Gnocchi in Brown Butter Herb Sauce

Gnocchi in a brown butter herb sauce looks and tastes gourmet but is ridiculously quick and easy to make in under 30 minutes! 

This gnocchi recipe with lemony brown butter sage sauce elevates store-bought gnocchi to the next level and is a breeze to make! This easy yet elegant dinner rivals any restaurant – perfect for special occasions like Valentine’s Day or even busy weeknights surrounded by family. To make this recipe, the potato gnocchi are pan seared until crispy on the outside and soft and tender on the inside then drenched in an intoxicating nutty, garlic, brown butter sage sauce spiked with lemon and fresh Parmesan.  It’s heavenly!   Serve this quick-cooking gnocchi and sauce with a simple green salad or roasted butternut squash along with garlic bread and dinner is served!

Italian recipes make some of the tastiest yet easiest dinners.  When you’re low on time but still want to enjoy big flavors, try these quick Italian favorites: cacio e pepe, weeknight spaghetti, mushroom pasta, linguine in sundried tomato cream sauce, margherita pasta, and rigatoni in tomato cream sauce.

top view of gnocchi in a white skillet garnished with shaved Parmesan

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gnocchi recipe

Did someone say gnocchi AND brown butter?! Queue giddiness! This sensational gnocchi recipe is one of those embarrassingly easy meals that earns major points because it’s:

  • packed with tons of caramelized, buttery, herb, nutty, Parmesan flavor
  • on your table in less than 30 minutes, perfect for busy nights or impromptu guests
  • made with minimal ingredients – just keep gnocchi stocked!
  • looks and sounds fancy with the name browned butter sauce but is so simple to make!

Oh gnocchi, how I love thee!  These dumpling pillows of heaven don’t require much to make, but you’ll feel like you’re dining at a 5-star restaurant.  In fact, when I was deciding which way to take this recipe – whether to toss the gnocchi in a Bolognese sauce, gorgonzola cream sauce, pomodoro sauce, etc., I opted for the simplest sauce of all – browned butter herb sauce – which lets the potato gnocchi SHINE, but only takes minutes to whisk together- literally. 

What makes this gnocchi recipe so spectacular is that the gnocchi aren’t just poached in boiling water.  Instead, they’re made extra-fabulous with one more step – they are pan fried in a little butter until golden and crispy on the outside and contrastingly pillowy on the inside and infused with butter throughout.  If you’ve never pan fried your potato gnocchi, it will change your gnocchi experience forever!  The soft, crispy morsels are the farthest thing from heavy or dense, and will have everyone thinking you made them from scratch!

Now for the gnocchi sauce.  The fabulous crispy, light texture of the gnocchi is a match made in heaven with the mouthwatering brown butter sauce  that highlights the gnocchi instead of hiding it.  I’ll talk more about the sauce later, but all you really need to know is butter is browned with sage leaves until perfectly toasted then brightened with a splash of fresh lemon juice, lemon zest and infused with plenty of fresh herbs, and of course there’s a kick of garlic and red pepper flakes to awaken the entire butter bath  The crispy pillows of gnocchi are enveloped in the sauce then finished with a generous flurry of freshly shaved Parmesan cheese.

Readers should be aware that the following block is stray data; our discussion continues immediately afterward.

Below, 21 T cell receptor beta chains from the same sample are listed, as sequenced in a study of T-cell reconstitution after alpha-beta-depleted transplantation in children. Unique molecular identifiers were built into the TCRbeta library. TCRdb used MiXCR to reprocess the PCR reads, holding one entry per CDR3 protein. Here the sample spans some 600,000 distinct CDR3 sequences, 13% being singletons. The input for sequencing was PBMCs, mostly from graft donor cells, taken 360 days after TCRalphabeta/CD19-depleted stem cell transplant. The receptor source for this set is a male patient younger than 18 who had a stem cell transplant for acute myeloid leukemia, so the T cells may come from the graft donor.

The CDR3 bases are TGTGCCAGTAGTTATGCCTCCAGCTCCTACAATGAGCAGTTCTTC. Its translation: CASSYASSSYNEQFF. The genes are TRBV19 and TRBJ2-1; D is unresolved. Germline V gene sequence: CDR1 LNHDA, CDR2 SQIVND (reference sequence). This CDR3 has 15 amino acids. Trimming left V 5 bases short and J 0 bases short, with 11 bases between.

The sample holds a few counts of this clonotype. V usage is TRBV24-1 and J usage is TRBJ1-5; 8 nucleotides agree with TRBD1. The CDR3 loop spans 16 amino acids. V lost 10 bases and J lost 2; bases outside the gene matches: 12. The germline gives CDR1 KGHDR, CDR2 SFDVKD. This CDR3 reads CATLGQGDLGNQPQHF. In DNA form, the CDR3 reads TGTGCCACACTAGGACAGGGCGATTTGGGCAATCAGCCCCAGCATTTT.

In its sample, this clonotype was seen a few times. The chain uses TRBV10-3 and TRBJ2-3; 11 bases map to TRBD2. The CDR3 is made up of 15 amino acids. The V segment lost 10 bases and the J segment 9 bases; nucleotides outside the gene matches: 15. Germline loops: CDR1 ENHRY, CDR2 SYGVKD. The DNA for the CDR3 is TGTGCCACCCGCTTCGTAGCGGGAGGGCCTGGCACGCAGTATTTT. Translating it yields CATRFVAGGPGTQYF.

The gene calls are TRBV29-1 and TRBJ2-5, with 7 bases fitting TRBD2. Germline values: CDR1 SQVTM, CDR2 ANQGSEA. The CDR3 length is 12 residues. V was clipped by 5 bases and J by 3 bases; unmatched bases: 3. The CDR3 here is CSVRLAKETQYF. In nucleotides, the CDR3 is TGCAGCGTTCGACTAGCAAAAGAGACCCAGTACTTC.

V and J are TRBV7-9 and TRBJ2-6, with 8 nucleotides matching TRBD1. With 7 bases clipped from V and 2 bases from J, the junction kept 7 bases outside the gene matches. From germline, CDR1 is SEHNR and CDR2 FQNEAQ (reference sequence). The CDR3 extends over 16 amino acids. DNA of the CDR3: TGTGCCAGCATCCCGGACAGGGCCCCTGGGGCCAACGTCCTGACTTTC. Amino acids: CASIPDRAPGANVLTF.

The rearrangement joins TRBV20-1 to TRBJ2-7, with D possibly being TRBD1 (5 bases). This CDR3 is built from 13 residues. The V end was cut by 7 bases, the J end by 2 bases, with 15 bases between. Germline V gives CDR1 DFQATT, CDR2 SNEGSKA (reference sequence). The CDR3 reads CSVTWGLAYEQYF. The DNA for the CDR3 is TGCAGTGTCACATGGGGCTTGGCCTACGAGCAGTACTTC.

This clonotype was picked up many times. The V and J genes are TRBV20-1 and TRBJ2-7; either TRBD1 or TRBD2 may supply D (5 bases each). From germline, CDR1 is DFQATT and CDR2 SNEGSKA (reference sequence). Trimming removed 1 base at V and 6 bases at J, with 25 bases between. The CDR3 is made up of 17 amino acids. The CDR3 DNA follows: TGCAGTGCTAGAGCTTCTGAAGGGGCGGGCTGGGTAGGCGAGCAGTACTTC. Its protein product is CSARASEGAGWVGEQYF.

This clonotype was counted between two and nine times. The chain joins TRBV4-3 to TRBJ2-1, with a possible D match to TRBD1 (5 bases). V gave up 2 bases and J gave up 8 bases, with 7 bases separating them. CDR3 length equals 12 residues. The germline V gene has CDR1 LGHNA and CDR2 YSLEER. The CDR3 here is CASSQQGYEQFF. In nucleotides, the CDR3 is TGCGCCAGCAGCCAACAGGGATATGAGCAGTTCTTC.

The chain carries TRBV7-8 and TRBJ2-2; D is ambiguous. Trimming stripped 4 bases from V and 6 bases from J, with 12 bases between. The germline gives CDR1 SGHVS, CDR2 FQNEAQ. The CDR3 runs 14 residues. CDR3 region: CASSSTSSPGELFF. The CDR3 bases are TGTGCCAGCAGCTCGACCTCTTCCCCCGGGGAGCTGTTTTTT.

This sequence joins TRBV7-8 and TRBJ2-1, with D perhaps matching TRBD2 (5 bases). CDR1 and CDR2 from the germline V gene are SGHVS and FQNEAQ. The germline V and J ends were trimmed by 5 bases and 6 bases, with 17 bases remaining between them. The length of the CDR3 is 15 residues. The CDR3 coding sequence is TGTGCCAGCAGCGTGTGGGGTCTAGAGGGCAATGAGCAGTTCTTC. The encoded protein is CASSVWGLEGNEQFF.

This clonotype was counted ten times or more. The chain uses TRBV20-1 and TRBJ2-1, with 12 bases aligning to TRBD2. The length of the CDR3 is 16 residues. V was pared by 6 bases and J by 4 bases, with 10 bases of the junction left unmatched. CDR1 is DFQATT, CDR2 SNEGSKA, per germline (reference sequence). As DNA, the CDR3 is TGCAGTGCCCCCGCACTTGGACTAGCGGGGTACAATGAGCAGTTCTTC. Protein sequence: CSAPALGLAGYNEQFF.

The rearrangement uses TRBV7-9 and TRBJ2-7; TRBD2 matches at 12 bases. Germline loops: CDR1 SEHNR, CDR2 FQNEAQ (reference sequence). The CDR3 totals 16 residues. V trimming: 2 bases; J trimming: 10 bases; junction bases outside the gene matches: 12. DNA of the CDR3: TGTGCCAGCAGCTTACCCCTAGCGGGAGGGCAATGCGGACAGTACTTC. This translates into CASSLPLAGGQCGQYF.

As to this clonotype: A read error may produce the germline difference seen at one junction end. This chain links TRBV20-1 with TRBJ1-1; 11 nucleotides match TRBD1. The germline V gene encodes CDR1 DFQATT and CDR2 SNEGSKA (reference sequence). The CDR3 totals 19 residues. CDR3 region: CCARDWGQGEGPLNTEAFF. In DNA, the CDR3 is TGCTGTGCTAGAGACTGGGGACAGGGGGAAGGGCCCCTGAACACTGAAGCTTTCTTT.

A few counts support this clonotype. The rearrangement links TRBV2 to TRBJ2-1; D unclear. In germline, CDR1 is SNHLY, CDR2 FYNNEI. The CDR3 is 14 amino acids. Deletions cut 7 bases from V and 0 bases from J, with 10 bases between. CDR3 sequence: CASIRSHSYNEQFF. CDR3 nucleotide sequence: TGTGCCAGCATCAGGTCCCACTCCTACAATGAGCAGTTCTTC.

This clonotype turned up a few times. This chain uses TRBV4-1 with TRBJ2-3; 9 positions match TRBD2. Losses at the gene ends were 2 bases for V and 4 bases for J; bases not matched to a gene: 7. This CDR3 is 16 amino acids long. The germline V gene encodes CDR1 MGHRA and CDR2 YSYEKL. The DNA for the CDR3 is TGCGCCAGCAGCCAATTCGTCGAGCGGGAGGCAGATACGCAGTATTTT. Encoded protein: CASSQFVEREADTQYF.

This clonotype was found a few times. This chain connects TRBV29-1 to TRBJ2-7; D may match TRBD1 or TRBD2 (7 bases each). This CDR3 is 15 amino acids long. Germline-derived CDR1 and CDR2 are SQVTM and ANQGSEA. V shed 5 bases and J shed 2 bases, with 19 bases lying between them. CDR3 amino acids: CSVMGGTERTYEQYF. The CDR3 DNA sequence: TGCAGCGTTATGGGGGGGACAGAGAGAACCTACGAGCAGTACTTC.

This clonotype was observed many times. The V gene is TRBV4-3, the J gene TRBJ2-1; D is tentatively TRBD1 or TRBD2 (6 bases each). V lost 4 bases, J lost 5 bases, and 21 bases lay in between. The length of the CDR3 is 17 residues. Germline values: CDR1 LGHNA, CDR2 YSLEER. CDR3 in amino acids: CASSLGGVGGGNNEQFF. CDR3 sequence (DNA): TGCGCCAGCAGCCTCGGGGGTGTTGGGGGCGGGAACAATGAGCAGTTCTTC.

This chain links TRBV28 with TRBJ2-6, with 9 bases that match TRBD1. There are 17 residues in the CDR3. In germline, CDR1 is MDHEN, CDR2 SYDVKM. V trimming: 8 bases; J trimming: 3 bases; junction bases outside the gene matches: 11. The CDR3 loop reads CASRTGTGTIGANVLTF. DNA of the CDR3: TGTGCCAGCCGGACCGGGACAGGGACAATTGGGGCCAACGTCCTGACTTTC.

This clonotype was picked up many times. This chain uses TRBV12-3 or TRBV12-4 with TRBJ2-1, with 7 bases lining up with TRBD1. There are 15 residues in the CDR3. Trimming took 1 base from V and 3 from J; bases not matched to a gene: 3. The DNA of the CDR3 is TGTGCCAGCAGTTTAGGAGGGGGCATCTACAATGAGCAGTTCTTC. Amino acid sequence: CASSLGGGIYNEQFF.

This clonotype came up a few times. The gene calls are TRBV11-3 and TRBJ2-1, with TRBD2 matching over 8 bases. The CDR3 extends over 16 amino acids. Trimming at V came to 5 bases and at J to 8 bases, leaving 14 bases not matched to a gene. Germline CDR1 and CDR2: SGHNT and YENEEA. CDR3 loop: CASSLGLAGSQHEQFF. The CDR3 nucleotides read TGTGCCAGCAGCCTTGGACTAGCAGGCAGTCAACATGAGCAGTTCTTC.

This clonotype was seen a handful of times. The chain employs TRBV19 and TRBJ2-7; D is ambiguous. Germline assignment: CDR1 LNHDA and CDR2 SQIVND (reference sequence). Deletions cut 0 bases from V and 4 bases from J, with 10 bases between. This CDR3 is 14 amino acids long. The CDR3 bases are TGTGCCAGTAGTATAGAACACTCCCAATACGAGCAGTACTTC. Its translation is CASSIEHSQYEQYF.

This gnocchi recipe is rich and decadent yet somehow light and airy, soft and crispy, elegant and cozy, easy and gourmet all at the same time.  It’s a spectacular play of opposites.  And I’m here for it.  

Now, let’s gnocchi!

I’m going to go into more detail about what is gnocchi, gnocchi sauce, how to cook gnocchi, etc. below or you can use the “jump to recipe” button at the top of the page to skip straight tothe recipe.

What is gnocchi?

Gnocchi are small dumplings that are light, soft and slightly chewy with a delicate savory flavor. Gnocchi are made with a variety of ingredients but for this gnocchi recipe, we are going to use potato gnocchi.  Potato gnocchi are, in essence, cooked potatoes mashed and combined with flour to create a dough that’s rolled out and cut into small pieces then pressed with a fork to create ridges to hold sauce.

Gnocchi are a fabulous alternative to pasta and can be served with similar sauces such as basil pesto, Bolognese, alla vodka and of course brown butter sage sauce! Gnocchi can be boiled or simmered for plump, ultra soft gnocchi through and through like in my Italian Sausage Gnocchi Soup and Creamy Chicken Gnocchi Soup or they can be boiled then baked in a sauce or boiled then pan-fried like in this recipe.

Facts about Gnocchi

  • How to pronounce gnocchi:  Gnocchi is one of the most mispronounced foods in America along with gyro, pho and acai.  The correct pronunciation of gnocchi is nyawk-kee.
  • What does gnocchi translate to?  The plural form of gnocchi in Italian is gnocco, meaning dumpling, which literally translates to “lump” in English.  Gnoccho is derived from the Italian word nocchio, meaning “knot (in wood)” or from nocca meaning knuckle.